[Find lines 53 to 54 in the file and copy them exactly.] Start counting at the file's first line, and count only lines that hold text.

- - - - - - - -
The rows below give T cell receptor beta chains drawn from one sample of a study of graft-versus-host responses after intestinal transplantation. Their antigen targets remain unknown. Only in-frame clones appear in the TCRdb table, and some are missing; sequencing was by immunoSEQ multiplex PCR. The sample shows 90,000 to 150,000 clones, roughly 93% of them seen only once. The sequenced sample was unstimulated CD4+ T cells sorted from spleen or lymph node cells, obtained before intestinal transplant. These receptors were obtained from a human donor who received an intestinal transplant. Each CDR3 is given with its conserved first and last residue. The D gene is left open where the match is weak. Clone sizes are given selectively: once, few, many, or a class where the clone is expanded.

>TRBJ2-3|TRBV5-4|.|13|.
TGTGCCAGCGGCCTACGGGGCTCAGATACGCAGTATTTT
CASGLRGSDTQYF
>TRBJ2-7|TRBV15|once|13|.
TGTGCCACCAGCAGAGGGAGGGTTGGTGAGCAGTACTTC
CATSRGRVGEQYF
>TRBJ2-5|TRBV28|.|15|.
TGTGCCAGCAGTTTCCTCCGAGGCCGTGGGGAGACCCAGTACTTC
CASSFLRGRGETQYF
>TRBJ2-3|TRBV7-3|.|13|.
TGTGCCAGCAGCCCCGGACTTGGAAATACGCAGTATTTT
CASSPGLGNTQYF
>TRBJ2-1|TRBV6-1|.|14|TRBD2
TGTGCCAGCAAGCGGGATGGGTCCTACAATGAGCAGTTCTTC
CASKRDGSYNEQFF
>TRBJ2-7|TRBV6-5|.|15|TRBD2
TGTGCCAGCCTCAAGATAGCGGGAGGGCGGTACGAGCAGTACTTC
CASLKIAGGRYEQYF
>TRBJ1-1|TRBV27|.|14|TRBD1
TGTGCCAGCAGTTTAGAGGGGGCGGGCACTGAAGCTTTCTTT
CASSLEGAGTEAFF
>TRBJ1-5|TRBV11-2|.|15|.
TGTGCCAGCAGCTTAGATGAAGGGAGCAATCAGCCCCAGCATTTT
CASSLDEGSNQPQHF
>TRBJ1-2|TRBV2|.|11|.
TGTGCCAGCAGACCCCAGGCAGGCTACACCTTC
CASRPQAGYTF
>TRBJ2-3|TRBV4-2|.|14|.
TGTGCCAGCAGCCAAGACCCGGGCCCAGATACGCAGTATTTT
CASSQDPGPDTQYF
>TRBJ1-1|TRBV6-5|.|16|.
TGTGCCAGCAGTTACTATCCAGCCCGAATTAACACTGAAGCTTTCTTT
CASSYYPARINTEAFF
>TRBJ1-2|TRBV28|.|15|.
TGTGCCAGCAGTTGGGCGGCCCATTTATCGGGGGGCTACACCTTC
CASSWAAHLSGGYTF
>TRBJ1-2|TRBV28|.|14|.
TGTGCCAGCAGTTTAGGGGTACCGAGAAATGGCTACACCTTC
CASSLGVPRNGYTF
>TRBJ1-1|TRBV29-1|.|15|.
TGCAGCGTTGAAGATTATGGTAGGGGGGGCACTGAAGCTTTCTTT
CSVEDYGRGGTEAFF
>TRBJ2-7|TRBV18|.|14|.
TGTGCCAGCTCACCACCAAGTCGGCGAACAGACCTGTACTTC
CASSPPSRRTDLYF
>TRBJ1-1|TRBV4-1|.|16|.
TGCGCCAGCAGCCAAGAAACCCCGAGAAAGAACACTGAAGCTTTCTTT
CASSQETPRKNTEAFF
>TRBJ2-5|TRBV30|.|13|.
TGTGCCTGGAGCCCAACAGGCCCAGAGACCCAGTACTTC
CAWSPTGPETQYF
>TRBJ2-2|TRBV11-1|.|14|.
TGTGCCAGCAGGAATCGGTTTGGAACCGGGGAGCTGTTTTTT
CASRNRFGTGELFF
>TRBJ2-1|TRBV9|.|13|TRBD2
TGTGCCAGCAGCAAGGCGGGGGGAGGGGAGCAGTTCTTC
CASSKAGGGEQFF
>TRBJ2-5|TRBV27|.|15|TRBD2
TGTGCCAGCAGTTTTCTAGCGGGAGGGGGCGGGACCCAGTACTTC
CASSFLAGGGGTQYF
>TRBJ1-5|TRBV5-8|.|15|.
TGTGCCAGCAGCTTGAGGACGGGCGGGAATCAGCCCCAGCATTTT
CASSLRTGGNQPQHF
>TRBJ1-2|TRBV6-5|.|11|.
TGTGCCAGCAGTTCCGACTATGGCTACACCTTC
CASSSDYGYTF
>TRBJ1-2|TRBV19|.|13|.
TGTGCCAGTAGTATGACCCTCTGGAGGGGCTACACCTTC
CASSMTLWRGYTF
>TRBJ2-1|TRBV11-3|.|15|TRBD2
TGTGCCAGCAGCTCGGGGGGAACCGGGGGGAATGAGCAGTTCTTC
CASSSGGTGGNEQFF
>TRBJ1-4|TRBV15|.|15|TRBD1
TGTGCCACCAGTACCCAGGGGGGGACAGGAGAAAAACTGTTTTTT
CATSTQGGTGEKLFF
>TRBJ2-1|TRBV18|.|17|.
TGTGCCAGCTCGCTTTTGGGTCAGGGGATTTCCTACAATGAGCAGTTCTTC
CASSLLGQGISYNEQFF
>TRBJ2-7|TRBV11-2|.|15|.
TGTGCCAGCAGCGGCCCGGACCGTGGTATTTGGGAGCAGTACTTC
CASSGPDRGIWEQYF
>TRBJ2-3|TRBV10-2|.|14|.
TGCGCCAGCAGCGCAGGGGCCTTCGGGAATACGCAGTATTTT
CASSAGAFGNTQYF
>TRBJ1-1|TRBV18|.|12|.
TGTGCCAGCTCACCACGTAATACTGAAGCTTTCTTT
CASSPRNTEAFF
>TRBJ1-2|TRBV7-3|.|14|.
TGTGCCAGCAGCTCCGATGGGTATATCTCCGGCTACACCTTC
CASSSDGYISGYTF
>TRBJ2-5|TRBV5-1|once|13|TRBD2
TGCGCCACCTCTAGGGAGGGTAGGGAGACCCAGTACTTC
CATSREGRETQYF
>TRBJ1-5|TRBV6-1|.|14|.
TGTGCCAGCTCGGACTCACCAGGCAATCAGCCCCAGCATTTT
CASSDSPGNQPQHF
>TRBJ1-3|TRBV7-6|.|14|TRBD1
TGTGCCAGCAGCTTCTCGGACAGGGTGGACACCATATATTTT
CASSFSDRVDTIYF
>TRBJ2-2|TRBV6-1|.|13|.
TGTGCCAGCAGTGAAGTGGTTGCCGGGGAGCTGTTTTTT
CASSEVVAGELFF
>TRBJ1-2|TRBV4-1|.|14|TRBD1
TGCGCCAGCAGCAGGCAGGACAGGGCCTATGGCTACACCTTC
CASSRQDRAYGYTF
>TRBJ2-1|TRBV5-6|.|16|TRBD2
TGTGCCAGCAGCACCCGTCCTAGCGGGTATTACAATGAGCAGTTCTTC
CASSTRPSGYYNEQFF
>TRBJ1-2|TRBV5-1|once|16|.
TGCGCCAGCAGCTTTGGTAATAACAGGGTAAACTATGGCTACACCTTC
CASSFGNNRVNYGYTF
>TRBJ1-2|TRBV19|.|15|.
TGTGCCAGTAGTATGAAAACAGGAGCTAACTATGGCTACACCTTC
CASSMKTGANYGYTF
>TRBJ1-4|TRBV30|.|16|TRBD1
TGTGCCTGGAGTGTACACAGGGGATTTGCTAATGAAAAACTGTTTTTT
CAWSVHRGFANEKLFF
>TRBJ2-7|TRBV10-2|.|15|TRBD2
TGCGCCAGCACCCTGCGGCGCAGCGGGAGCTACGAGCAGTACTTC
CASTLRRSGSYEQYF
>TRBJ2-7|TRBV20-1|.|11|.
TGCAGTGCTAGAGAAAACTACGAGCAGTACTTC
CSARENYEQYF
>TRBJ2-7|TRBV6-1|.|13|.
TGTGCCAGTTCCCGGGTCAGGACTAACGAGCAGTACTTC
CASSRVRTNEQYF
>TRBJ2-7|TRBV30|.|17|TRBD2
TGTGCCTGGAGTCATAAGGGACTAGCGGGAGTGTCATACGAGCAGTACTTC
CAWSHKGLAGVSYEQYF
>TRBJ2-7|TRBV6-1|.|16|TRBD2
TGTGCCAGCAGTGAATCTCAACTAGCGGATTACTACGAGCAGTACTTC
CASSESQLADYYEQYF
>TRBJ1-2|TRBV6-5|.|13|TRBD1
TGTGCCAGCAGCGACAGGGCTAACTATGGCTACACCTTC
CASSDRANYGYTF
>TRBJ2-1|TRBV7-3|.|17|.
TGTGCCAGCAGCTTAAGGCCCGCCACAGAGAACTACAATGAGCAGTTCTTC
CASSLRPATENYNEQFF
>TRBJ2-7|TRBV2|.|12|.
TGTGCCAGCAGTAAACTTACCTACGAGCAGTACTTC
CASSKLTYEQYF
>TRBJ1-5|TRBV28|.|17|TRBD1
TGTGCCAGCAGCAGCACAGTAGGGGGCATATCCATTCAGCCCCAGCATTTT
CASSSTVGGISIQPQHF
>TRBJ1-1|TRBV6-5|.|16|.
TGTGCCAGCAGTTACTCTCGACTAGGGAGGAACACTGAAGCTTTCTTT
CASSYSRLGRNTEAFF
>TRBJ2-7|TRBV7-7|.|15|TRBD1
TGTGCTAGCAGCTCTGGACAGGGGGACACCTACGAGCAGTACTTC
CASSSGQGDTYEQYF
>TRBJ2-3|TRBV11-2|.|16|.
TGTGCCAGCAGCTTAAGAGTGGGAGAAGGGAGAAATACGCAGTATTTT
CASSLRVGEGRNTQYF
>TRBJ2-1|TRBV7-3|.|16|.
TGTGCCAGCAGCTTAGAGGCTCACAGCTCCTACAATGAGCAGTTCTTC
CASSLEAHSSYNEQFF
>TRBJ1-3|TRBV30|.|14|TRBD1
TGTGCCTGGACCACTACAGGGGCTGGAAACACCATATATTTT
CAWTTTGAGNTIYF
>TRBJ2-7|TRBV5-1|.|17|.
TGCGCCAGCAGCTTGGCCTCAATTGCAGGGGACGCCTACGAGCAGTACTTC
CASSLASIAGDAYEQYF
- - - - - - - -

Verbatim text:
>TRBJ2-2|TRBV11-1|.|14|.
TGTGCCAGCAGGAATCGGTTTGGAACCGGGGAGCTGTTTTTT